Syrian Kurds express concerns over forced conversions of Yezidi’s
ERBIL (Kurdistan 24) – Syrian Kurdish parties have expressed concerns over a video released on April 1, showing the apparent forced conversions of two Yezidis to Islam by a religious leader named Ahmad Al-Zayouk.
Local Kurdish activists claim the two men were earlier harassed and threatened by Turkish-armed groups.
"Transgressions committed against the people of Afrin at the hands of armed groups belonging to particular factions have reached new levels. Attacks against the religious beliefs of the population, the unregulated dissemination of weapons and the absence of any legal or moral code have all led to setting a dangerous precedent," the Kurdish National Council (KNC) said in a statement on Tuesday.
“Since the footage of the April 1 video, showing the forced conversion of two Yazidi men, has been circulated, there has been a public outcry regarding the treatment of the people of Afrin."
“The KNC condemns all forms of (human rights) violations, and strongly condemns attacks on freedom of religion," according to the statement.
“We affirm that the Yezidis, brothers of the Kurdish people, have the right to protection and freedom of religion, like any other peoples. Any attack on them is also a violation against the tolerant Islamic religion, which acknowledges other religions and respects their beliefs.”
The KNC also called on international organizations for the “need to deter this conduct that goes against all values and principles of human rights.”
Also, the General Council of the Democratic Union Party (PYD) released a statement condemning the video, and appealed to international human rights organizations, like Amnesty International, to expose crimes committed against Yezidis.
Nadine Maenza, a Global Fellow at the Wilson Center, and the President of the International Religious Freedom (IRF) Secretariat, told Kurdistan 24 that “Turkey and its Islamist militias, like ISIS, are continuing to commit genocide against the Yazidis. This is simply unacceptable. It is important to hold Turkey and these militias accountable.”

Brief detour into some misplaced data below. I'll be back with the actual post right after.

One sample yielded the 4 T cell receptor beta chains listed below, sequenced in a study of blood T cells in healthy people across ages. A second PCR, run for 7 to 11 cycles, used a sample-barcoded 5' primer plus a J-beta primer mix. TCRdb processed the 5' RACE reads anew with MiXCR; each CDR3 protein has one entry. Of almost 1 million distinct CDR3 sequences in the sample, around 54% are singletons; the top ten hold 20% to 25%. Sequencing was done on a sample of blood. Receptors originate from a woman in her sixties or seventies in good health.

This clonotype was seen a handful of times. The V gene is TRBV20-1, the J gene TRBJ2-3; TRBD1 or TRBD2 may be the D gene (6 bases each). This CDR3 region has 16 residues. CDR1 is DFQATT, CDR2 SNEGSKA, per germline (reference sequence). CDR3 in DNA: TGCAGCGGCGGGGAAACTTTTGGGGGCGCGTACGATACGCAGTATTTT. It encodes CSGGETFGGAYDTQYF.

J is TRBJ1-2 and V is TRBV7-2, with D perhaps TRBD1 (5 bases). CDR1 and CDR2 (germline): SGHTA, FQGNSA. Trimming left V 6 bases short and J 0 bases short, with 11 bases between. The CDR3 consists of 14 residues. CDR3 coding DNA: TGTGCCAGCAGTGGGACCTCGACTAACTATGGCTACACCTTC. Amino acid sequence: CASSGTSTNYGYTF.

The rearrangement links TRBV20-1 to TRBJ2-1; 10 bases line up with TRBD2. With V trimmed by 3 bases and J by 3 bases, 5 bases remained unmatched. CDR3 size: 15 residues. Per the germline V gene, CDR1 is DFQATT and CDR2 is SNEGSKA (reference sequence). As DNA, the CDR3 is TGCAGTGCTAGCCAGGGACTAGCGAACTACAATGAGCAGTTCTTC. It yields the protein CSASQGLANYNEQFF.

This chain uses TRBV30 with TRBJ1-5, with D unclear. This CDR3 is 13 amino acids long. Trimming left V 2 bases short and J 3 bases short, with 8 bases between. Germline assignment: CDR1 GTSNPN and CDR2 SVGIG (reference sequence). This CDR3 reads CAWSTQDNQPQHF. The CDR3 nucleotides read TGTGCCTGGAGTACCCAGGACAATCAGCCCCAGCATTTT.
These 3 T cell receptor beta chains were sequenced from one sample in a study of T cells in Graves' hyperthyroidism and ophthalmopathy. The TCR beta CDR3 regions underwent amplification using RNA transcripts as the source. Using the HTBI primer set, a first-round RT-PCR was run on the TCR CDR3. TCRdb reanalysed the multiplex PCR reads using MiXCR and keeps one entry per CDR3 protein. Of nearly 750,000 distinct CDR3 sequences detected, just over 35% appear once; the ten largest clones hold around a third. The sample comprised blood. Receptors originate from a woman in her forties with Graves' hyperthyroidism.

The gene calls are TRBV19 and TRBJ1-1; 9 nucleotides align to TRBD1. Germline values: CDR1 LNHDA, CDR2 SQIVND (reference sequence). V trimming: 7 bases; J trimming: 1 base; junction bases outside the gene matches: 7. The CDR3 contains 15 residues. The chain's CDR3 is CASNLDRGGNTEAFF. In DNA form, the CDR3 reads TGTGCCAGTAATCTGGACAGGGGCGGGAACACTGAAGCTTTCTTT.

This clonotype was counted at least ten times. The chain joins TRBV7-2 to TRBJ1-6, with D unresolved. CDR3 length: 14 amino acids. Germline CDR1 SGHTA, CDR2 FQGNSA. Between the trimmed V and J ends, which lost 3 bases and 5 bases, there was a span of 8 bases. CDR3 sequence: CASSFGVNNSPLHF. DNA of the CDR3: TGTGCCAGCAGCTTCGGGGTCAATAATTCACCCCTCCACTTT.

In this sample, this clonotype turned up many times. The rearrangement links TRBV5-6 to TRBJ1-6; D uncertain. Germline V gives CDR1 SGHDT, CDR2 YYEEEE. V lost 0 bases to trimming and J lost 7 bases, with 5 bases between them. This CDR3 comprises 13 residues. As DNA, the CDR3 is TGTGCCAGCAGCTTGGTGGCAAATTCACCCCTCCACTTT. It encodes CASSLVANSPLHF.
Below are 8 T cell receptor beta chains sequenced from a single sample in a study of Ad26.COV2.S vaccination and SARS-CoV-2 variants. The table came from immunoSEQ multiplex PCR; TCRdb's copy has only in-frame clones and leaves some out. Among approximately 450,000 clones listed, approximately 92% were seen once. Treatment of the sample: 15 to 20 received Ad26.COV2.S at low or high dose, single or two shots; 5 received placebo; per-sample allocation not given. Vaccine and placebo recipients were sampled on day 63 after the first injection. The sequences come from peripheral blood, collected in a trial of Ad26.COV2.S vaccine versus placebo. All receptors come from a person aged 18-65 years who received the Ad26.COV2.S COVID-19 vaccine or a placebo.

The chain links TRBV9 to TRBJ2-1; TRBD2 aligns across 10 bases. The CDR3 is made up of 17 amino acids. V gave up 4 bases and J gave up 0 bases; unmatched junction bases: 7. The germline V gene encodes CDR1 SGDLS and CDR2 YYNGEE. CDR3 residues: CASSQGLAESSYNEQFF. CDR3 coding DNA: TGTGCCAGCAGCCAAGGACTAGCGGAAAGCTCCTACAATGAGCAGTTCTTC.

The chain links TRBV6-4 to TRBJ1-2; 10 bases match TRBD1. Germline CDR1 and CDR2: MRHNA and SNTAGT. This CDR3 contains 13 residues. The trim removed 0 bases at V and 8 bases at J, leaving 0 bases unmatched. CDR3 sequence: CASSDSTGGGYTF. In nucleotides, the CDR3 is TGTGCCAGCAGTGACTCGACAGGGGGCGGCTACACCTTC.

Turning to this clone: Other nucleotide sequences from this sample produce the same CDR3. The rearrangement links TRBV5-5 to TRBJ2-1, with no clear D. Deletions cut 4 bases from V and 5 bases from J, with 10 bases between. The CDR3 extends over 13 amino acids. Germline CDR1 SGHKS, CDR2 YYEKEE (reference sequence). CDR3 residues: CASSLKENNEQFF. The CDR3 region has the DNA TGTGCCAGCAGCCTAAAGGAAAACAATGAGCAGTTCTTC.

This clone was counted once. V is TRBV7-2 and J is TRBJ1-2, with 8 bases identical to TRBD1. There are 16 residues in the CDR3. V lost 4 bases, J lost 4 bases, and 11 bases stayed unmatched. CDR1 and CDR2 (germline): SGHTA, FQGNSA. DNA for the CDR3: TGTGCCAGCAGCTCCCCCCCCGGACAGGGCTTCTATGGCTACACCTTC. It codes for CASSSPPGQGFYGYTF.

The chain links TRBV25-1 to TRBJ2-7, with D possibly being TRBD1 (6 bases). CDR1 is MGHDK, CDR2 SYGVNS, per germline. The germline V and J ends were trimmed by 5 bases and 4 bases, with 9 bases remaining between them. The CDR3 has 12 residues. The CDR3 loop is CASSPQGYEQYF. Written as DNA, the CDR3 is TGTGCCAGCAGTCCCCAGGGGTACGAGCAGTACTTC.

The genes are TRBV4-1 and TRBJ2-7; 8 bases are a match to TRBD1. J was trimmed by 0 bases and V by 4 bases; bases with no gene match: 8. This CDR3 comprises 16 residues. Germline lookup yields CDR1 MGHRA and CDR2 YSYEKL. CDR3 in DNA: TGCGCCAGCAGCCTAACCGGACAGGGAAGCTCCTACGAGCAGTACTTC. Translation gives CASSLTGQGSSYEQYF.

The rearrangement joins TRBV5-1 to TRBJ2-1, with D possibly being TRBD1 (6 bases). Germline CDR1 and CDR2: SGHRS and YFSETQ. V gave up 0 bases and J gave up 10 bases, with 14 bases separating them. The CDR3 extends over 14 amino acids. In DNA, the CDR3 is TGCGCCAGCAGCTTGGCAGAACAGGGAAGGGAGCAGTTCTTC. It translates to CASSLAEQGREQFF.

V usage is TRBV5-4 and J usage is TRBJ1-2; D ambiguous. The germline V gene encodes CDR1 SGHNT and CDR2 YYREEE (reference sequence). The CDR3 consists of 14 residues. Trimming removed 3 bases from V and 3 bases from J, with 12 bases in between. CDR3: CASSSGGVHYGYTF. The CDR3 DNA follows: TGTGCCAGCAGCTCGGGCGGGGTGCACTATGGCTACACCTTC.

Turkish-backed factions have controlled Afrin since March 2018, when the Turkish Army launched a cross-border offensive against the Kurdish People's Protection Units (YPG).
Despite repeated claims of abuse against civilians in Afrin, the Turkish government has consistently denied them, stating that its military operations exclusively target the YPG.
Turkish state media has also claimed that members of the minority group say now they feel safer with the presence of Turkish forces.
Before 2018, there were approximately 25,000 Yezidis residing in 22 villages in Afrin; however, the majority of them have since departed from the area amidst claims of human rights abuses, including sexual abuse, kidnapping and forced conversions.
The US Embassy in Syria on Saturday also expressed concerns over the violence in Afrin’s Jindires district on March 20, after four civilian Kurds were killed by a Turkish-backed group during Newroz.
“Violence like that witnessed in Jinderes on March 20 threatens Syria’s stability. We urge all parties to halt civilian attacks and call for accountability,” the US Embassy in Syria said.
Shalal Gedo, the representative of the Kurdish National Council (KNC) in the Syrian opposition, told Kurdistan 24 on Saturday that the KNC in a meeting with the Turkish Foreign Ministry asked for an end to human right violations in Afrin and prosecution of those who killed the four Kurdish civilians during Newroz in Jinderes.
"We also want Turkey to draw a line against acts committed by armed groups against the people of Afrin and Jinderes,” he said.